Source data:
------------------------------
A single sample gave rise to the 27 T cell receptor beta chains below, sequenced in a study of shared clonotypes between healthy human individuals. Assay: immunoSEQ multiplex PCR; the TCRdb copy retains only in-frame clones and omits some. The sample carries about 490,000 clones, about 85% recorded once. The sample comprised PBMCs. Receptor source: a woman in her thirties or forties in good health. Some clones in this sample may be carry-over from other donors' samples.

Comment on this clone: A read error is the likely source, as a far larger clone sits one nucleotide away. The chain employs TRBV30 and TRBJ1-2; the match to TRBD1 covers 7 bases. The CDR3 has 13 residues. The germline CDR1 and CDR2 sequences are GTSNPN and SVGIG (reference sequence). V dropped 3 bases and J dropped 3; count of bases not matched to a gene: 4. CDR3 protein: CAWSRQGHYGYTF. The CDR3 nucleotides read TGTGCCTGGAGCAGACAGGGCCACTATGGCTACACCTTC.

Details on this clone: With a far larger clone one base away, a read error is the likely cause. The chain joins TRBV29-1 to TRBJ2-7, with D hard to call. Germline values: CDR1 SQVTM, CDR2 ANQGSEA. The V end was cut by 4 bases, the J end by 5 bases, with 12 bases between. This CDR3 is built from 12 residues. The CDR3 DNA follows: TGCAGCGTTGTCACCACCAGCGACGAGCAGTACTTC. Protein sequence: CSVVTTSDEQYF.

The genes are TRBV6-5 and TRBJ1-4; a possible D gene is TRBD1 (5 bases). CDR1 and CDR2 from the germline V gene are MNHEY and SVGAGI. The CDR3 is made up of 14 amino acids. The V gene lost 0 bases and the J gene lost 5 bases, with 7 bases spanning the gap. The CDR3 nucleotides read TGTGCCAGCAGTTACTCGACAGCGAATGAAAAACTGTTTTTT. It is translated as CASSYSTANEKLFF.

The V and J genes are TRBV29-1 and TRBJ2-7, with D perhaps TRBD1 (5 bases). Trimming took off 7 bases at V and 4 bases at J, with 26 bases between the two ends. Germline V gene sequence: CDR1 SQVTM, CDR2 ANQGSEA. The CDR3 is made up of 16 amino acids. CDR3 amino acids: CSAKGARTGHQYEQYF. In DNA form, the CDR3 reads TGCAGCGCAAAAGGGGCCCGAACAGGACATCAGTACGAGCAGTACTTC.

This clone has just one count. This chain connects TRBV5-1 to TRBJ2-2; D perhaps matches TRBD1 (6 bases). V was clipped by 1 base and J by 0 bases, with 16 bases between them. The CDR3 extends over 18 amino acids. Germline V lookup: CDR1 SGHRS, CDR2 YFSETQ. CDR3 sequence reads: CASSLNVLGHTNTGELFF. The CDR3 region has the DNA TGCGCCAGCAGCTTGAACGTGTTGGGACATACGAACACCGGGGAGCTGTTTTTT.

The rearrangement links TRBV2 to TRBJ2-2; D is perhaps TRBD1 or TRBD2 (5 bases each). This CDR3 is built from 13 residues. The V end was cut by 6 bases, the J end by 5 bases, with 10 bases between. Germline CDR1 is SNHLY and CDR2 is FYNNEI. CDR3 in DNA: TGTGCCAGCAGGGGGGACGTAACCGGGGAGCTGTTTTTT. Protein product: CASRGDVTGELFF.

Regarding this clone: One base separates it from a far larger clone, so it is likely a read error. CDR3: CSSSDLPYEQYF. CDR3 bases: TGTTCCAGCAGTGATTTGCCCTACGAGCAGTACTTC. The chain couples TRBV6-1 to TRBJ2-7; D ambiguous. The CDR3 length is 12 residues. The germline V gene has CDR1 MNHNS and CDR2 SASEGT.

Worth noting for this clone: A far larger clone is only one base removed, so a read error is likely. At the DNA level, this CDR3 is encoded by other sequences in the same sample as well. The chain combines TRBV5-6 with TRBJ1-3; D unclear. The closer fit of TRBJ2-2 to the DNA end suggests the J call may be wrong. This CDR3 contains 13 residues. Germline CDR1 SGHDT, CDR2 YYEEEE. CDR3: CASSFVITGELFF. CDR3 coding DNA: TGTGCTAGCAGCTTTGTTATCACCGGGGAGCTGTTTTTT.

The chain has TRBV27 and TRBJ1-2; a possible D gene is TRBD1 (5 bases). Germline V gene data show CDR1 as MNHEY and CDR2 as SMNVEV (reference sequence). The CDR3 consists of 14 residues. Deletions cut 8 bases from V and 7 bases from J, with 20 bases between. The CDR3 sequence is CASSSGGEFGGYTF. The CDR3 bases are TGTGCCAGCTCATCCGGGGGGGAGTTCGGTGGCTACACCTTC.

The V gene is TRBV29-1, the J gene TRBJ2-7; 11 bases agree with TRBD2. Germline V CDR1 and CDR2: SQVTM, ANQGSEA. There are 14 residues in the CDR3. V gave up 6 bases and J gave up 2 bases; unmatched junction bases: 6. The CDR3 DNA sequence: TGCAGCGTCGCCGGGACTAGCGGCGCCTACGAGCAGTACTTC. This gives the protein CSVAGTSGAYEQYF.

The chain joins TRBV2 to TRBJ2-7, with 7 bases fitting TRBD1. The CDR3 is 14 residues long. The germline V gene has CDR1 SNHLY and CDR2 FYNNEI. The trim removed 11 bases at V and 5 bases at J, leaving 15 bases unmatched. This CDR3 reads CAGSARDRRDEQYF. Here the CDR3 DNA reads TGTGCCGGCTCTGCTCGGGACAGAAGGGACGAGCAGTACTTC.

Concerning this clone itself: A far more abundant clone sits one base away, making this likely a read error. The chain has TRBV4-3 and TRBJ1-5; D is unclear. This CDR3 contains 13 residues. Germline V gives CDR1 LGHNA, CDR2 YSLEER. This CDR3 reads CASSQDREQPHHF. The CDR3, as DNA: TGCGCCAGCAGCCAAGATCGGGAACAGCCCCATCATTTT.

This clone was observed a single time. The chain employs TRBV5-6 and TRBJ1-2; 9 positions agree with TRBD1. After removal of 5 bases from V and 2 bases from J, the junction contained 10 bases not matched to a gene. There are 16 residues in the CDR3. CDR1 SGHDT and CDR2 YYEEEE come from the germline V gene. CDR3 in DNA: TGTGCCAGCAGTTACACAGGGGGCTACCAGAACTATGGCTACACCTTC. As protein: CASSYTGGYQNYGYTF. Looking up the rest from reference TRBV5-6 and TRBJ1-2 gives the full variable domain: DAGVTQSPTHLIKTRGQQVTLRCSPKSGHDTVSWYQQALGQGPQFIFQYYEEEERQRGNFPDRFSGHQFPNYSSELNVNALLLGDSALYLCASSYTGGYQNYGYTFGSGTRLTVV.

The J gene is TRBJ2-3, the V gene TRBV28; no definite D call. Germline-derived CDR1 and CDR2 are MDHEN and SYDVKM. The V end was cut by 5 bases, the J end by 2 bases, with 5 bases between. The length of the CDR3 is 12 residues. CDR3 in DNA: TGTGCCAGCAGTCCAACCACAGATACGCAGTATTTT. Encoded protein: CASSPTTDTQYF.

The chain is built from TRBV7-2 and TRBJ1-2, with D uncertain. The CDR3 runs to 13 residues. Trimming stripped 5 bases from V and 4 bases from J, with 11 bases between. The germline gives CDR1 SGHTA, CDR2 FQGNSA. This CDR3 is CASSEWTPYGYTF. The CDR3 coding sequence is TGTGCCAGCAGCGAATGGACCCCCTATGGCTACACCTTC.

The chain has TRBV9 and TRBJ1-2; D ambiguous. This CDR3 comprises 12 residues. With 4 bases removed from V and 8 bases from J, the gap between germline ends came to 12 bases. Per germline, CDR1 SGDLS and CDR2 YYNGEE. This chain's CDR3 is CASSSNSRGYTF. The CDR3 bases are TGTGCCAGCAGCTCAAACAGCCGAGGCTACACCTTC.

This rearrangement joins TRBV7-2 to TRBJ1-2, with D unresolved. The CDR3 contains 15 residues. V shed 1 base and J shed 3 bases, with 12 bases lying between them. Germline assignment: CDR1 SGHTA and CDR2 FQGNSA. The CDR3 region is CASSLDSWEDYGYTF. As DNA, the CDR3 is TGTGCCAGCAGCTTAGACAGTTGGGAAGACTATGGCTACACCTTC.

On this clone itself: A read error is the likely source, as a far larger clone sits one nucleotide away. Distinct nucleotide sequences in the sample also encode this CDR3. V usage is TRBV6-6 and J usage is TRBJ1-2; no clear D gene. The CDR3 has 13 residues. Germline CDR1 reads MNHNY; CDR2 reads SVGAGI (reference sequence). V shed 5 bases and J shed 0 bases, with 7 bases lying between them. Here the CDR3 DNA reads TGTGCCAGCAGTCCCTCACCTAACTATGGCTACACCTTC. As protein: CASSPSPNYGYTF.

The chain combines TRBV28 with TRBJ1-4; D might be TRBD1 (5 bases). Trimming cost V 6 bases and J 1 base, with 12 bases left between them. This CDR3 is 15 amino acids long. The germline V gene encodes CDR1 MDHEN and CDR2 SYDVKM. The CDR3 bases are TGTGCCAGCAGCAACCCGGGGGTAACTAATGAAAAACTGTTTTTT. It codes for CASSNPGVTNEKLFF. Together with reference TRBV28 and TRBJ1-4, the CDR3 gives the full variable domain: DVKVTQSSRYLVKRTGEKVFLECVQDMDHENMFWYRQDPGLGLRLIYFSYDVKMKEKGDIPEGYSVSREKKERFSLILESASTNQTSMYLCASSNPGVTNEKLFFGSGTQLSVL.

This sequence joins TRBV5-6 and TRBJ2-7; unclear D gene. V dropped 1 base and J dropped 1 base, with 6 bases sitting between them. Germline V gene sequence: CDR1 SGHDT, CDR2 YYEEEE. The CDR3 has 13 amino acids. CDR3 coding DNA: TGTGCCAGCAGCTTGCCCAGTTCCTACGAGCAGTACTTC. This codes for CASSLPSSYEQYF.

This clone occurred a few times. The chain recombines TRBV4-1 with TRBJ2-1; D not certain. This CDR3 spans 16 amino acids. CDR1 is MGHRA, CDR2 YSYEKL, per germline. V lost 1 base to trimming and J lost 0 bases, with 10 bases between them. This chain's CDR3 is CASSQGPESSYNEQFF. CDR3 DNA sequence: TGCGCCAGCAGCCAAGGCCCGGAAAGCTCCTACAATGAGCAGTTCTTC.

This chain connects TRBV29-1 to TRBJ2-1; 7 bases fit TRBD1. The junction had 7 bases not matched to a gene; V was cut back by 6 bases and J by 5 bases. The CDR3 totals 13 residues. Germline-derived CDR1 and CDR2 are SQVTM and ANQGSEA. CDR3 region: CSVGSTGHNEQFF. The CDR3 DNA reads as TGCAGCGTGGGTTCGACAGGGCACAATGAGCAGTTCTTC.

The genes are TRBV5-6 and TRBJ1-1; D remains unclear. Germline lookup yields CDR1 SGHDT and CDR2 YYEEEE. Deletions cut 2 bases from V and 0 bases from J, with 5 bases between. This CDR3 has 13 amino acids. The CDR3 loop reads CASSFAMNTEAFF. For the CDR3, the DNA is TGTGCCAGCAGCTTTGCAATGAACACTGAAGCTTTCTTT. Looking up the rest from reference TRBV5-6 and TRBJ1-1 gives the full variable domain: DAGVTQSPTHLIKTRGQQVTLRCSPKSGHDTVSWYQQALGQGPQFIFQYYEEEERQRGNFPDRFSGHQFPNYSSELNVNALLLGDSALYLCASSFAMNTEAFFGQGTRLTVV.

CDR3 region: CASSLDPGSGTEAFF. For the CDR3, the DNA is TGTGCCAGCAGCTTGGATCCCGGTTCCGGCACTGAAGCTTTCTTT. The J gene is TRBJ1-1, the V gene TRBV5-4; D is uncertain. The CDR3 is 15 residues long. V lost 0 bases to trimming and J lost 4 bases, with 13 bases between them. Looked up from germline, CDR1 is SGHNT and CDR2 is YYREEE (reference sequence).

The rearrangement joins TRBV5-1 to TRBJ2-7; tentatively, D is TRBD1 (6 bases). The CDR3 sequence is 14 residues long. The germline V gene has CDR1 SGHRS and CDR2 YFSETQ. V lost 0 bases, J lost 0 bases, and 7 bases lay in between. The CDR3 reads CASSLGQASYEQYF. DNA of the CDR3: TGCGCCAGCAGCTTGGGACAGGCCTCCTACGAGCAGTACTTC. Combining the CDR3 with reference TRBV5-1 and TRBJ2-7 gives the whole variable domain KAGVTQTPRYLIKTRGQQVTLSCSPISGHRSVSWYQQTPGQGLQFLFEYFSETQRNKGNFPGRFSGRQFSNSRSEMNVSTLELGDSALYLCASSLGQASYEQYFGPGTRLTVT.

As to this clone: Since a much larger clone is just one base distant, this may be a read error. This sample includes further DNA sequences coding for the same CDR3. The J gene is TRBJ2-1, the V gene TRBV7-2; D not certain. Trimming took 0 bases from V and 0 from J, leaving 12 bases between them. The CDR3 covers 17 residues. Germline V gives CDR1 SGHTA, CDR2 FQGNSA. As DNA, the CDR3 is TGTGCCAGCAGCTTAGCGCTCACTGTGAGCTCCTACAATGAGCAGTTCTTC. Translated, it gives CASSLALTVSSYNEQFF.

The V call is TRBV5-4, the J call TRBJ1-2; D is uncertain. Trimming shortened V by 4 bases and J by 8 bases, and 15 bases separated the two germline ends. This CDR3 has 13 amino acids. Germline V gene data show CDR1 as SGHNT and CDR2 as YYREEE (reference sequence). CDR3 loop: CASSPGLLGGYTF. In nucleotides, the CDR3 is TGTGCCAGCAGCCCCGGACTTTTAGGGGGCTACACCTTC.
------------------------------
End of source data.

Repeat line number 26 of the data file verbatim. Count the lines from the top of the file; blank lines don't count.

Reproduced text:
The rearrangement joins TRBV5-1 to TRBJ2-7; tentatively, D is TRBD1 (6 bases). The CDR3 sequence is 14 residues long. The germline V gene has CDR1 SGHRS and CDR2 YFSETQ. V lost 0 bases, J lost 0 bases, and 7 bases lay in between. The CDR3 reads CASSLGQASYEQYF. DNA of the CDR3: TGCGCCAGCAGCTTGGGACAGGCCTCCTACGAGCAGTACTTC. Combining the CDR3 with reference TRBV5-1 and TRBJ2-7 gives the whole variable domain KAGVTQTPRYLIKTRGQQVTLSCSPISGHRSVSWYQQTPGQGLQFLFEYFSETQRNKGNFPGRFSGRQFSNSRSEMNVSTLELGDSALYLCASSLGQASYEQYFGPGTRLTVT.